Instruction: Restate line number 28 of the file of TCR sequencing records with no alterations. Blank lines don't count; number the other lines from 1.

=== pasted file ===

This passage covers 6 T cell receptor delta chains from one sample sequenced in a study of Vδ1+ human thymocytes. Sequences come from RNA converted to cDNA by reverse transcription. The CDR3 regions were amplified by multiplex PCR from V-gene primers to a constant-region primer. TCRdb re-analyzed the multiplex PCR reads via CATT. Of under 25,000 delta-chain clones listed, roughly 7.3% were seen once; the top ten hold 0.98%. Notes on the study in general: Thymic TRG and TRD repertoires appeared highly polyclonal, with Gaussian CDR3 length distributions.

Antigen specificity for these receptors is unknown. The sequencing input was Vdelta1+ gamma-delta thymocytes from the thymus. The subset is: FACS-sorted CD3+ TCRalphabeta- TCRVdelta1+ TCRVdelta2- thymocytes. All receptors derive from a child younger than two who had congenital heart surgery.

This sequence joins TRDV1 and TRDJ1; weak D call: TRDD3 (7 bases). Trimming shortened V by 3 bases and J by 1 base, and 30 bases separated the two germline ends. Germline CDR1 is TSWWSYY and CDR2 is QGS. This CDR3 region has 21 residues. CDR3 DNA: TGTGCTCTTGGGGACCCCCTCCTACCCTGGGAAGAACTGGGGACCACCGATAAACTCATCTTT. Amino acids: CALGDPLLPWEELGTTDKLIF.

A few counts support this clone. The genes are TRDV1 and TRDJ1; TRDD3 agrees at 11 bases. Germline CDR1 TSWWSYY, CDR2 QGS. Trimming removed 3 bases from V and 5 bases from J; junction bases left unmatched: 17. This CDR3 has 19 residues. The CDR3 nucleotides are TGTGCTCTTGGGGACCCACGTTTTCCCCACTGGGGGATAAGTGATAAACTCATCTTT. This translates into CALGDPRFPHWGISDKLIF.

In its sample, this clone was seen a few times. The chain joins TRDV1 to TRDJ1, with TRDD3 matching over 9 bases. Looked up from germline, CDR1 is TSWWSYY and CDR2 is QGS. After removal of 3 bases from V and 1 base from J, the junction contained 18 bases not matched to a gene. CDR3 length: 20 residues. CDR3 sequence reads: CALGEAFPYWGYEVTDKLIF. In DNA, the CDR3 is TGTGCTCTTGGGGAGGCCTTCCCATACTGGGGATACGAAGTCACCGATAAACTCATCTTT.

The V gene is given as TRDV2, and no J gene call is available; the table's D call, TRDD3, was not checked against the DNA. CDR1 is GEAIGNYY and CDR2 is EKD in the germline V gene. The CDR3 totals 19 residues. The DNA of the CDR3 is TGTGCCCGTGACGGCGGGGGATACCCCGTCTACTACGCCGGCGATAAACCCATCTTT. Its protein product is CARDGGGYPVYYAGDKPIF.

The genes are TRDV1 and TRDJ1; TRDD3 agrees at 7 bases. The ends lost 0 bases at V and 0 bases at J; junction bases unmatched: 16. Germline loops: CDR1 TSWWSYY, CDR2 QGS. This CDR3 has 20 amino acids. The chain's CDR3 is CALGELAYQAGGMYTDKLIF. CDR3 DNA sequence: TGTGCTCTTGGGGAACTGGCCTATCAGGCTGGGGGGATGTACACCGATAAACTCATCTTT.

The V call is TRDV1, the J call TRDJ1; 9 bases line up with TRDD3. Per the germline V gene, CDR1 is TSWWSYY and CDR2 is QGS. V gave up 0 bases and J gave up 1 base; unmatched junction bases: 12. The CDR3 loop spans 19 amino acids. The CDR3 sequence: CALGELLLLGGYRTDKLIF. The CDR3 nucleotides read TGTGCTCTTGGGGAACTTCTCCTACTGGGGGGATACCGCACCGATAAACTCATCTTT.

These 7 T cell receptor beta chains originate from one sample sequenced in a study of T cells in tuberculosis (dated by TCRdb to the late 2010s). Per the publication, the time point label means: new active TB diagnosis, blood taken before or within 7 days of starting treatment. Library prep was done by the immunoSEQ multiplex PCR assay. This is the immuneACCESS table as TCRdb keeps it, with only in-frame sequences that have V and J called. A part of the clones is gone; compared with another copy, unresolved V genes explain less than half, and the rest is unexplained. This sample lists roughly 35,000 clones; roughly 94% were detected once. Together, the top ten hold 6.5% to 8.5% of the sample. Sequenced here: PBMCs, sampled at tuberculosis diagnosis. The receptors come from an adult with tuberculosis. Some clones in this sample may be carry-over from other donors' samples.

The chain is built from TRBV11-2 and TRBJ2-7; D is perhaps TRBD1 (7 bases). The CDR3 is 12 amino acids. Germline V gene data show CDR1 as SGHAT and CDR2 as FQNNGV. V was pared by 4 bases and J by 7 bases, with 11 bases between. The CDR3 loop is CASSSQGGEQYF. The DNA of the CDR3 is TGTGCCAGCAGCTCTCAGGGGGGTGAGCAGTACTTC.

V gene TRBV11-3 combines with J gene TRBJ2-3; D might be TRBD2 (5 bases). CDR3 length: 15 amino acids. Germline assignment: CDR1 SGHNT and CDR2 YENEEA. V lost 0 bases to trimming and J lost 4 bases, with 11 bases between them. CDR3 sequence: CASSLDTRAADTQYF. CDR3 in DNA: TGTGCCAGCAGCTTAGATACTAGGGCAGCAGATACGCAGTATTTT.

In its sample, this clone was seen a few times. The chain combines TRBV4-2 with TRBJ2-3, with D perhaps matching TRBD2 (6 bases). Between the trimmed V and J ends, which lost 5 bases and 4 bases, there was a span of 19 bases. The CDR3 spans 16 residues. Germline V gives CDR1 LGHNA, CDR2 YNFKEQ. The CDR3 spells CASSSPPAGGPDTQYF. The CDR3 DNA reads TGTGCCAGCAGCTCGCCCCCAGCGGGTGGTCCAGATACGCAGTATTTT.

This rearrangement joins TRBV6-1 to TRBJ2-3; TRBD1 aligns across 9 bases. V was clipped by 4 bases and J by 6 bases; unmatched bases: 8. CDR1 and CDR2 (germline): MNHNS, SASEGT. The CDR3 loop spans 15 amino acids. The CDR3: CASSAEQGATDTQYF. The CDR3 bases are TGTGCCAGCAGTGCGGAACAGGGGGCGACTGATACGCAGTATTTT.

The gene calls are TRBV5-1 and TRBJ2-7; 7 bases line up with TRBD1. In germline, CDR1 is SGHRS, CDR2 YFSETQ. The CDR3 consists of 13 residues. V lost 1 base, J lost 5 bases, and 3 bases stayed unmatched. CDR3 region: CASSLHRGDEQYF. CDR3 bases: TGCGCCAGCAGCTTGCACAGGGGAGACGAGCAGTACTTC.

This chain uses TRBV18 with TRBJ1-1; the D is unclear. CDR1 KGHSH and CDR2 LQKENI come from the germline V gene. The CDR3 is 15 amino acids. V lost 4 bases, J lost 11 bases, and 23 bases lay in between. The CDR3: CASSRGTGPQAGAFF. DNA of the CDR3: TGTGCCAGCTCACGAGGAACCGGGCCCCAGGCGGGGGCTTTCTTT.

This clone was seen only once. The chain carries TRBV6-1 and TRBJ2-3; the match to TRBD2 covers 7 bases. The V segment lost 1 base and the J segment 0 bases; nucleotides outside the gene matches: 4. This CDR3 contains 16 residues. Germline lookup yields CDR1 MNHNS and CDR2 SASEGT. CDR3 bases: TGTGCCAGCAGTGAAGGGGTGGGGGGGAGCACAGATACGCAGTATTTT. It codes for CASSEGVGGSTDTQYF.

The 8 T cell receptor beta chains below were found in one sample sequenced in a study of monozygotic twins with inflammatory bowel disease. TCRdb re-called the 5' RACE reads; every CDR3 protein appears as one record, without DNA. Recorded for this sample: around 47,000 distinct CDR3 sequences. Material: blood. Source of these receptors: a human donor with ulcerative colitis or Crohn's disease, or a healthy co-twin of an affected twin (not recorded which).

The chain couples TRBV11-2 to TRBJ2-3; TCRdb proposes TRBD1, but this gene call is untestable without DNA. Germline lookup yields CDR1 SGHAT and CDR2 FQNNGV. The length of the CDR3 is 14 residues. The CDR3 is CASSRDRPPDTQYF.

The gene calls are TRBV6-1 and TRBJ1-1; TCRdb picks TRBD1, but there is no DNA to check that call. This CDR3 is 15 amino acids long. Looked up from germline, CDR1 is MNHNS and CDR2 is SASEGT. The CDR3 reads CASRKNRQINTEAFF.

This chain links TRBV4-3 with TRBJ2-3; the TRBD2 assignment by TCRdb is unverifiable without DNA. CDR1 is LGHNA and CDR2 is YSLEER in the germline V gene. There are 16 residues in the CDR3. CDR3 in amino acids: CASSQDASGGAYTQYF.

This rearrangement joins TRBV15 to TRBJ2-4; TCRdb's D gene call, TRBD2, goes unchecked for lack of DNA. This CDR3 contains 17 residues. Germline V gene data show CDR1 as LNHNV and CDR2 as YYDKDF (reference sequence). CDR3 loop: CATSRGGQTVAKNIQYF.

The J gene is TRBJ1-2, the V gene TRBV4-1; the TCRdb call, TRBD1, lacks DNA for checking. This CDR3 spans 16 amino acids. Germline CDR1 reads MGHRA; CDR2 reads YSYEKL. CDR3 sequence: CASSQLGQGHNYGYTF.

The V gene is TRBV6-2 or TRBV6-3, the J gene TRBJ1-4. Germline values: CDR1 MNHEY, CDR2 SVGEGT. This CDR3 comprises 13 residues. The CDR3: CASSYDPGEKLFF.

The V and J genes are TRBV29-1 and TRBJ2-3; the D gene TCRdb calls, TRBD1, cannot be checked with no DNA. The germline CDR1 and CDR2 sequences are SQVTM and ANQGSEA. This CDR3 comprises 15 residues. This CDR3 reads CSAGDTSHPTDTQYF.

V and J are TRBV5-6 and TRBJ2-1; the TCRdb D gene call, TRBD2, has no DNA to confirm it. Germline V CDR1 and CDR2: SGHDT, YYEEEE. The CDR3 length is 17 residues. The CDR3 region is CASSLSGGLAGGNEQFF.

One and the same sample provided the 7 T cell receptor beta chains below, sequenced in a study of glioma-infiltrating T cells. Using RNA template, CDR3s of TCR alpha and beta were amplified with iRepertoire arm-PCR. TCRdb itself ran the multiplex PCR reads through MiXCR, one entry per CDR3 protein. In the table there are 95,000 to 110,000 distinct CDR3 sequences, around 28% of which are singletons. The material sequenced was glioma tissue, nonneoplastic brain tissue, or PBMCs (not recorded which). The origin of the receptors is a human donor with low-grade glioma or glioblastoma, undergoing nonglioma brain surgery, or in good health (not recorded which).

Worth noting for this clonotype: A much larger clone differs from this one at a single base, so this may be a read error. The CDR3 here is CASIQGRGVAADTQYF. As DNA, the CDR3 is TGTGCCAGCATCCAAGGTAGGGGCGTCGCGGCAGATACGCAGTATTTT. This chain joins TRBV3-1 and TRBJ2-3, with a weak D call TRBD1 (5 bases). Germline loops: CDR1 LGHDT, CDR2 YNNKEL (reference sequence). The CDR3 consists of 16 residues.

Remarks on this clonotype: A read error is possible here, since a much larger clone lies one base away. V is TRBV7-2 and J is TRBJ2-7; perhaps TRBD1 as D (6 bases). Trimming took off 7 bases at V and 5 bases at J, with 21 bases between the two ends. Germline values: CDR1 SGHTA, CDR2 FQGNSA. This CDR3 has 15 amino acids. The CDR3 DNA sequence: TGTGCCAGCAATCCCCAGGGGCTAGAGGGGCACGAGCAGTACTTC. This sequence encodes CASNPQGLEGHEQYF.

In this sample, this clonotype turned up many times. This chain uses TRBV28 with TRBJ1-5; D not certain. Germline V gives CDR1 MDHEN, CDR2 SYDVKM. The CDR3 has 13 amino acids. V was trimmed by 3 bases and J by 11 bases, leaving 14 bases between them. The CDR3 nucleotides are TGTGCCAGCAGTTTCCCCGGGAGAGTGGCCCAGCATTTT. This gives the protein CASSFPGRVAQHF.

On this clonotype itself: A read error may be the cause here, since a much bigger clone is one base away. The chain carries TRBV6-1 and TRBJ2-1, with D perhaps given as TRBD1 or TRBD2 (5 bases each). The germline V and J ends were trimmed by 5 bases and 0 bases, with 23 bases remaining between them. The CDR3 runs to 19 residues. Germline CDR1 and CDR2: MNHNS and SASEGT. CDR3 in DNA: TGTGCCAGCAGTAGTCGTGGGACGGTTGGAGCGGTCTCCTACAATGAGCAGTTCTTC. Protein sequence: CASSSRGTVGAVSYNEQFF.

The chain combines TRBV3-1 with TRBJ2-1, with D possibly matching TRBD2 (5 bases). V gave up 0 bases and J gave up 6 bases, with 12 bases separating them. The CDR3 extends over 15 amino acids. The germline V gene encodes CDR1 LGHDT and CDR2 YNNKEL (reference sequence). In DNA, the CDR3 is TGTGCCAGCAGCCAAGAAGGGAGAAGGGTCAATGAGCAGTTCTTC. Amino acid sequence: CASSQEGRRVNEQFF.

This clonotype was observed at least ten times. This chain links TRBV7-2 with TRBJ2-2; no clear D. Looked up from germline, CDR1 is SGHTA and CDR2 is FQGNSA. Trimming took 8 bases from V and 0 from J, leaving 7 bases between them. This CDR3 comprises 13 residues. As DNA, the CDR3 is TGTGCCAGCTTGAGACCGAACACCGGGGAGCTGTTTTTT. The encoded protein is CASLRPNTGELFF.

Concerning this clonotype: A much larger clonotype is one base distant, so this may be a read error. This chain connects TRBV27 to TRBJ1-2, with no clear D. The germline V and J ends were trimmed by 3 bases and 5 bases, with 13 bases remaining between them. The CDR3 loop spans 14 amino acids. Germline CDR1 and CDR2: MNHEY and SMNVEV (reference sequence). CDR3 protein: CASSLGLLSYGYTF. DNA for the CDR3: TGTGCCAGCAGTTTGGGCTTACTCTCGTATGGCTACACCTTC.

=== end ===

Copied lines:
Remarks on this clonotype: A read error is possible here, since a much larger clone lies one base away. V is TRBV7-2 and J is TRBJ2-7; perhaps TRBD1 as D (6 bases). Trimming took off 7 bases at V and 5 bases at J, with 21 bases between the two ends. Germline values: CDR1 SGHTA, CDR2 FQGNSA. This CDR3 has 15 amino acids. The CDR3 DNA sequence: TGTGCCAGCAATCCCCAGGGGCTAGAGGGGCACGAGCAGTACTTC. This sequence encodes CASNPQGLEGHEQYF.